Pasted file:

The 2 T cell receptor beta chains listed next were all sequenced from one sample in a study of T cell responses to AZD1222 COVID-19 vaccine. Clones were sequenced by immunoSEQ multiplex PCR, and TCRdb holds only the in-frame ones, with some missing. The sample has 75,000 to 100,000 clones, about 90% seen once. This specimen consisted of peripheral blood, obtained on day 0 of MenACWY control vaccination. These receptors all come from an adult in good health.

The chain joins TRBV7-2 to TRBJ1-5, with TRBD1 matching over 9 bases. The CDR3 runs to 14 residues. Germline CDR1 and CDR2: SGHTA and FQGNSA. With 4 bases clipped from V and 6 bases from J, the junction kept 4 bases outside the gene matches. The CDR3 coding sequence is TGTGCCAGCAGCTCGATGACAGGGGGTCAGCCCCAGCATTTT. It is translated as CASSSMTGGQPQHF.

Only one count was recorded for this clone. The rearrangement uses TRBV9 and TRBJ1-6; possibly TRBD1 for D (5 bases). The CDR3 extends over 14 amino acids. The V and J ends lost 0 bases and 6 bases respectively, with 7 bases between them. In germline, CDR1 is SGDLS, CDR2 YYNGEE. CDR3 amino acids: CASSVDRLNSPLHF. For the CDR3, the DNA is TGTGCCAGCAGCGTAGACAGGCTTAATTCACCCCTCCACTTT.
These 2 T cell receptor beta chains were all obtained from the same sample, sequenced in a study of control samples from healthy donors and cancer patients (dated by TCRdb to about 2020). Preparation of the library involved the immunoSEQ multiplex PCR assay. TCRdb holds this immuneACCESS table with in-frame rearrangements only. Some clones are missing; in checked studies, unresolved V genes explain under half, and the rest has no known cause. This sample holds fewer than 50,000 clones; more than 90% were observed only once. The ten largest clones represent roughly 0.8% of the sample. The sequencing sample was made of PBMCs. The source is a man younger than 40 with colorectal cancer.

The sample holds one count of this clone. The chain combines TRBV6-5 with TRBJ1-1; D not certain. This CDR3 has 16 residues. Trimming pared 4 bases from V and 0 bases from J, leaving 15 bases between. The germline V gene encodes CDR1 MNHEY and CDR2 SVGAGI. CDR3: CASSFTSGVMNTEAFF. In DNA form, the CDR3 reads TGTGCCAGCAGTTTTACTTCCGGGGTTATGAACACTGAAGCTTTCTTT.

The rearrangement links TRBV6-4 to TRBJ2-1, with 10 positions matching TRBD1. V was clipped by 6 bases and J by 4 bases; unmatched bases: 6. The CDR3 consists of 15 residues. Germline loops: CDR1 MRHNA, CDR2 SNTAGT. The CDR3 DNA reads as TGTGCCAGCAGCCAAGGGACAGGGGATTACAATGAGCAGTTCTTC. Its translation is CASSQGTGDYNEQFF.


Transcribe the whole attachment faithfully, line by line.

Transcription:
The 2 T cell receptor beta chains listed next were all sequenced from one sample in a study of T cell responses to AZD1222 COVID-19 vaccine. Clones were sequenced by immunoSEQ multiplex PCR, and TCRdb holds only the in-frame ones, with some missing. The sample has 75,000 to 100,000 clones, about 90% seen once. This specimen consisted of peripheral blood, obtained on day 0 of MenACWY control vaccination. These receptors all come from an adult in good health.

The chain joins TRBV7-2 to TRBJ1-5, with TRBD1 matching over 9 bases. The CDR3 runs to 14 residues. Germline CDR1 and CDR2: SGHTA and FQGNSA. With 4 bases clipped from V and 6 bases from J, the junction kept 4 bases outside the gene matches. The CDR3 coding sequence is TGTGCCAGCAGCTCGATGACAGGGGGTCAGCCCCAGCATTTT. It is translated as CASSSMTGGQPQHF.

Only one count was recorded for this clone. The rearrangement uses TRBV9 and TRBJ1-6; possibly TRBD1 for D (5 bases). The CDR3 extends over 14 amino acids. The V and J ends lost 0 bases and 6 bases respectively, with 7 bases between them. In germline, CDR1 is SGDLS, CDR2 YYNGEE. CDR3 amino acids: CASSVDRLNSPLHF. For the CDR3, the DNA is TGTGCCAGCAGCGTAGACAGGCTTAATTCACCCCTCCACTTT.
These 2 T cell receptor beta chains were all obtained from the same sample, sequenced in a study of control samples from healthy donors and cancer patients (dated by TCRdb to about 2020). Preparation of the library involved the immunoSEQ multiplex PCR assay. TCRdb holds this immuneACCESS table with in-frame rearrangements only. Some clones are missing; in checked studies, unresolved V genes explain under half, and the rest has no known cause. This sample holds fewer than 50,000 clones; more than 90% were observed only once. The ten largest clones represent roughly 0.8% of the sample. The sequencing sample was made of PBMCs. The source is a man younger than 40 with colorectal cancer.

The sample holds one count of this clone. The chain combines TRBV6-5 with TRBJ1-1; D not certain. This CDR3 has 16 residues. Trimming pared 4 bases from V and 0 bases from J, leaving 15 bases between. The germline V gene encodes CDR1 MNHEY and CDR2 SVGAGI. CDR3: CASSFTSGVMNTEAFF. In DNA form, the CDR3 reads TGTGCCAGCAGTTTTACTTCCGGGGTTATGAACACTGAAGCTTTCTTT.

The rearrangement links TRBV6-4 to TRBJ2-1, with 10 positions matching TRBD1. V was clipped by 6 bases and J by 4 bases; unmatched bases: 6. The CDR3 consists of 15 residues. Germline loops: CDR1 MRHNA, CDR2 SNTAGT. The CDR3 DNA reads as TGTGCCAGCAGCCAAGGGACAGGGGATTACAATGAGCAGTTCTTC. Its translation is CASSQGTGDYNEQFF.